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 World wildlife day - helping to save the big cats

 

February 2018

tiger

Five years ago the United Nations General Assembly proclaimed 3rd March as UN World Wildlife Day, marking the day a Convention on International Trade in Endangered Species was signed.  Today it has become an important global event dedicated to the world’s wildlife.

World Wildlife Day 2018 on 3rd March is now fast approaching and this year features big cats as a major theme.

Big cats are some of the most beautiful animals on earth, but today many of them are under threat. Loss of habitat and prey is a key cause, along with poaching and other illegal trading.

The big cats being targeted in World Wildlife Day are cheetahs, clouded leopards, snow leopards and leopards, jaguars, lions, pumas and tigers. Sadly they are all under threat. The numbers of tigers for instance has dropped by 95% in the last 100 years and African lions by 40% in just 20 years. The fast running cheetah is probably Africa’s most threatened big cat...there are only around 7000 now left in the wild.

The problems facing all these lovely are significant:

Tigers

Around 100 years ago, there were up to 100,000 tigers living in Asia. Today there are under 4,000 and are close to extinction. There are various subspecies of tigers but all are under threat. They are listed officially as endangered and the Malayan and Sumatran subspecies are listed as critically endangered.

Tigers, thanks to their wonderful skins and alleged medicinal properties, have been hunted extensively. Tiger parts are still consumed for medicinal purposes in China and other countries. Their habitat is increasingly under threat, especially from agricultural developments including palm oil plantations.

Cheetahs:
There are estimated to be only 7,100 cheetahs left in the wild, and their future remains uncertain across their range and they are listed as vulnerable although in North Africa and Asia they are considered critically endangered. Their main threats are being killed by farmers to protect their livestock from attack and the lack of natural habitat due to human encroachment. An illegal trade in live cubs is also a problem.

Jaguars
These amazing creatures are more widespread that often realised, existing in the Americas from Mexico right down to Argentina, but are now considered threatened. Until the Convention on the International Trade in Endangered Species came into existence in the early 1970s, these animals were heavily hunted for their fur. While this still happens illegally, its main threats come from loss of habitat as humans develop land for agriculture.  There is also a growing lack of natural prey such as deer and peccaries due to over hunting by humans.

Leopards
These magnificent cats used to roam easily across around 75 countries from Africa to Eurasia but they are now becoming what is termed as vulnerable, a step up from threatened. They are classified as critically endangered in the Middle East, Russia and on the Indonesian island of Java. Their main threats come from local bush meat poachers who deplete prey populations leaving the leopards struggling for food.  Loss of habitat is a key threat in some areas and they are increasingly being killed because they are thought to threaten livestock. They are still being killed illegally for their skins.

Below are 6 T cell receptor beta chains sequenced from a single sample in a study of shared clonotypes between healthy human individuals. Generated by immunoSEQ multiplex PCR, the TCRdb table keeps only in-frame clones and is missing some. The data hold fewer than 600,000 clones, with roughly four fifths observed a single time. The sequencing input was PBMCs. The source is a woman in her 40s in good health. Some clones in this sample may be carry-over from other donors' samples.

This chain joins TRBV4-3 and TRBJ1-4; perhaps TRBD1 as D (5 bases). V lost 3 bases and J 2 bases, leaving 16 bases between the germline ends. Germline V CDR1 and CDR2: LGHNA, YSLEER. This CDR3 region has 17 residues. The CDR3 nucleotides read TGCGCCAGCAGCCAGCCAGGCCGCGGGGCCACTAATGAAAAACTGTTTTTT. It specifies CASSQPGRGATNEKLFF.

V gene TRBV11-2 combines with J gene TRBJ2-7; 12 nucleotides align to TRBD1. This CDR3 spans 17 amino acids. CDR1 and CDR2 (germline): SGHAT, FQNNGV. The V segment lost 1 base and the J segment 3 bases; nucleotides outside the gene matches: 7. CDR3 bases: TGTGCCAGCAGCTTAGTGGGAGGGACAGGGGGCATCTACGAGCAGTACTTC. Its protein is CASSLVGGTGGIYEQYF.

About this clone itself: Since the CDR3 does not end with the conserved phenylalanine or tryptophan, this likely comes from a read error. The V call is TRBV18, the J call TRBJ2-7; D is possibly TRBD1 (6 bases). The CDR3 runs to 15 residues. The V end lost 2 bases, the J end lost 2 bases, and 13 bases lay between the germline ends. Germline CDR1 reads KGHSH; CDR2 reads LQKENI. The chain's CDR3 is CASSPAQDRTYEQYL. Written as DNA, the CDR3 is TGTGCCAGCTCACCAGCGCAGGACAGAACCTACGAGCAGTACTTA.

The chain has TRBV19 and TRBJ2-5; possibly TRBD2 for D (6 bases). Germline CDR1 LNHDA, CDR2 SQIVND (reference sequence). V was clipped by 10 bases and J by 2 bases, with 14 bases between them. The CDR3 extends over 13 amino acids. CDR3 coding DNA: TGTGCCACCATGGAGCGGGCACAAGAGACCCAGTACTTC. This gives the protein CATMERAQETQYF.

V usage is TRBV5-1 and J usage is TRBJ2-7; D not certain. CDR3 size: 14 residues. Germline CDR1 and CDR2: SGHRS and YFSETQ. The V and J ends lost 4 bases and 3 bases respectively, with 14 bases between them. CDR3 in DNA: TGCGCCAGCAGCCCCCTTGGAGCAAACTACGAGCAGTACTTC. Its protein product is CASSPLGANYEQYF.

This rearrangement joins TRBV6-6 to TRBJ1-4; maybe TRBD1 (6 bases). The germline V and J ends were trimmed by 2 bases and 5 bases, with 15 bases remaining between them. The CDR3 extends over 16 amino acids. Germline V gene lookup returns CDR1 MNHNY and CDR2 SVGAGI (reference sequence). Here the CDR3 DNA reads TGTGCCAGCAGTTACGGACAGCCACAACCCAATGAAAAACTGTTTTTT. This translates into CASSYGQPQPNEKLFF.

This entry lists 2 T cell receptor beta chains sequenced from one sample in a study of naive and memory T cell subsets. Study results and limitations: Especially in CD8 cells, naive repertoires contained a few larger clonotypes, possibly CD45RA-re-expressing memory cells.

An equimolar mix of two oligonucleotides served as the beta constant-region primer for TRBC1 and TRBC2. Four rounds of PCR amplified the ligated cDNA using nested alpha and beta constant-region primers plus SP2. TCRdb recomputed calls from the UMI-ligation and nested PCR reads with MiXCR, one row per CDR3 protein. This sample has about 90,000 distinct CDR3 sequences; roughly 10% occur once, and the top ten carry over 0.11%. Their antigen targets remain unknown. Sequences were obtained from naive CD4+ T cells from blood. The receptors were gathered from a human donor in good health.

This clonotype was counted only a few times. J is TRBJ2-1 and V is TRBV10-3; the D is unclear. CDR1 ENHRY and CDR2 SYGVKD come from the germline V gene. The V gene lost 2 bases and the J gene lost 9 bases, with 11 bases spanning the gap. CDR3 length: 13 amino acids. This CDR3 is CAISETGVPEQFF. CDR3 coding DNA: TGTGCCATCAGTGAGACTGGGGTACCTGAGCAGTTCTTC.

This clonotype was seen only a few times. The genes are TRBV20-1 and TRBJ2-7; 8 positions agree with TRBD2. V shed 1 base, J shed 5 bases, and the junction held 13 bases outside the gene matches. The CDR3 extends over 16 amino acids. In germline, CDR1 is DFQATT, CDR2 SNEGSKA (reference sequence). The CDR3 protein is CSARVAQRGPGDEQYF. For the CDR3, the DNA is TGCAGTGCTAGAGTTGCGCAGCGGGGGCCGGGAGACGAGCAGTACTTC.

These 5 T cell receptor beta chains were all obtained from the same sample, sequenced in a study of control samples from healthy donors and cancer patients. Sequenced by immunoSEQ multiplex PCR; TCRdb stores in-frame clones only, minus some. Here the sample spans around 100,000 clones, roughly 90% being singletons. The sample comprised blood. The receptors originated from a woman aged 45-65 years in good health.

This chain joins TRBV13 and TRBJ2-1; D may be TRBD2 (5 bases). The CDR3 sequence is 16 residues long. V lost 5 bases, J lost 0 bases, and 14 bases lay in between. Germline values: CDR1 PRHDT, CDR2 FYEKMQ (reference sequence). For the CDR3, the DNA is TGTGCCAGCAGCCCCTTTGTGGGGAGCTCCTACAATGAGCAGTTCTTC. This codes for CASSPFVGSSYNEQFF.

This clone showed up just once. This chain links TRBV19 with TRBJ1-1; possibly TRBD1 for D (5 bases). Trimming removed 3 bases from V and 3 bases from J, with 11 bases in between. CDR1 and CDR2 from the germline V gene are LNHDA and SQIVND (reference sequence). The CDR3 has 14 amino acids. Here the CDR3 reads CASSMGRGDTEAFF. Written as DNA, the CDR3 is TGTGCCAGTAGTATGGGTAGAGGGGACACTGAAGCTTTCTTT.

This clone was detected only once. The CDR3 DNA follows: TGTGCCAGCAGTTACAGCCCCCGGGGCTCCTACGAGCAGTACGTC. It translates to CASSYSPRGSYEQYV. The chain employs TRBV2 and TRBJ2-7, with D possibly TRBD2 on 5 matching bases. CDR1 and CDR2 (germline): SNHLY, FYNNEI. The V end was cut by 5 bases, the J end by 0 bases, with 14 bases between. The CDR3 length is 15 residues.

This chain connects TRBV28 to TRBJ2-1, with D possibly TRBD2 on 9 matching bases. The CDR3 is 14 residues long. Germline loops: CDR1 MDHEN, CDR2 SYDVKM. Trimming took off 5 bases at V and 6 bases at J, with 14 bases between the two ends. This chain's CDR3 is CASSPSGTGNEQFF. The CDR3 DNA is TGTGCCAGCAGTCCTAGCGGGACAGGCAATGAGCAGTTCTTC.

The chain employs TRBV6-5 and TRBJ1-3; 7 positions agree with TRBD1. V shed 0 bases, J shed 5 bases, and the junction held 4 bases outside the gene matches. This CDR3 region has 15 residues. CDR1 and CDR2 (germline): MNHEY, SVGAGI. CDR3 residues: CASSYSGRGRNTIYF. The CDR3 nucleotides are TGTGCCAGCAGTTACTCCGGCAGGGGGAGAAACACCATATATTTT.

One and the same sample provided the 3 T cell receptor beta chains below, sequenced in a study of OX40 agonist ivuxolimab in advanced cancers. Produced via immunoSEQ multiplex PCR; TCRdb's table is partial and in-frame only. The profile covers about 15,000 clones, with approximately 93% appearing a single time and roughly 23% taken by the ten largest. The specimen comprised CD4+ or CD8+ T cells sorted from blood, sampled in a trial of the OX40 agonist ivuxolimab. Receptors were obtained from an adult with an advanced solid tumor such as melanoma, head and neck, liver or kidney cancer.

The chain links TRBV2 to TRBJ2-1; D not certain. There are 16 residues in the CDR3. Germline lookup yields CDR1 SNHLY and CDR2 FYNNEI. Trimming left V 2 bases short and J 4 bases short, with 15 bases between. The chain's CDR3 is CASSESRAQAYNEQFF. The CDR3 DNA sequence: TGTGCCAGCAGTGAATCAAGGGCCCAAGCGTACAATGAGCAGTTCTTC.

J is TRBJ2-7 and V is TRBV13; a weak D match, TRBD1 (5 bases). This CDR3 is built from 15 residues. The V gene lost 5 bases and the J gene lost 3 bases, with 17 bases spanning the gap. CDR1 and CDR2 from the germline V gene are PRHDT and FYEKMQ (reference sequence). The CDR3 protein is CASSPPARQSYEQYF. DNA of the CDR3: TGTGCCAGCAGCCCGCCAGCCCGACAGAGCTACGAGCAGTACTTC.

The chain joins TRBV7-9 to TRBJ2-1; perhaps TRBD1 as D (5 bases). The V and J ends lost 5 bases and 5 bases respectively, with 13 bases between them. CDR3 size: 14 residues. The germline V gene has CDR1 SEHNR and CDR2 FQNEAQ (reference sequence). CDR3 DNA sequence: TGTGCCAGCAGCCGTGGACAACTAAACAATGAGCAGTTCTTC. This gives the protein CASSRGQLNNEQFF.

Lions
Lions are one of the most the famous and dearly loved animals representing African wildlife, but they are now on the brink of extinction in all but the largest and best managed protected areas.  In many areas they are now classified as critically endangered. As so often, it is humans moving into wild habitats that is causing the main problem. As the land becomes more crowded and developed, lions may turn to livestock for food and of course this sets off a chain of events which threaten the animals. Illegal and trophy hunting still goes on.

Pumas
Pumas naturally existed from southern Alaska right down to the tip of Chile, but you can imagine there aren’t many is suburban Canada or America these days. In fact pumas were eliminated from the entire eastern half of North America within 200 years of European colonization. A tiny population in Florida remained and today this is protected and in fact recovering. Human encroachment and human/puma conflict has been the main cause of the animal’s decline and will continue as the population of South America increases.

Cites, the Convention on International Trade in Endangered Species, and its Secretary General John Scanlon says March 3rd will highlight the pressing need for action to ensure the survival of the big cat species.
“At a time when a crisis can still be averted, it is essential to take action now,” he said. 

There are lots of specific organisations around the world set up to specifically help save big cats and all of them ask for support, especially donations of course. You can easily find them on line. These include:
nationalgeographic.org/projects/big-cats-initiative/get-involved
cheetah.org.uk
bigcatrescue.org/saving-leopards
worldanimalfoundation.com/ help-save-leopards
wcs.org/our-work/species/tigers
wwf.org.uk/wildlife/jaguars

Helping to spread the word about the threat to big cats is important. World Wildlife Day has put together a social media kit which provides some instant messages for Twitter and Facebook.

The Amazon Smile may be able to assist soon:

tiger amazon smile

Amazon Smile is well established in America and has now come to the UK. When you sign up to this, Amazon gives away 0.5% of the total you have spent to the charity of your choice. Amazon said at some point this year all registered charities will be on board for this, including some of the main animal charities helping big cat survival.

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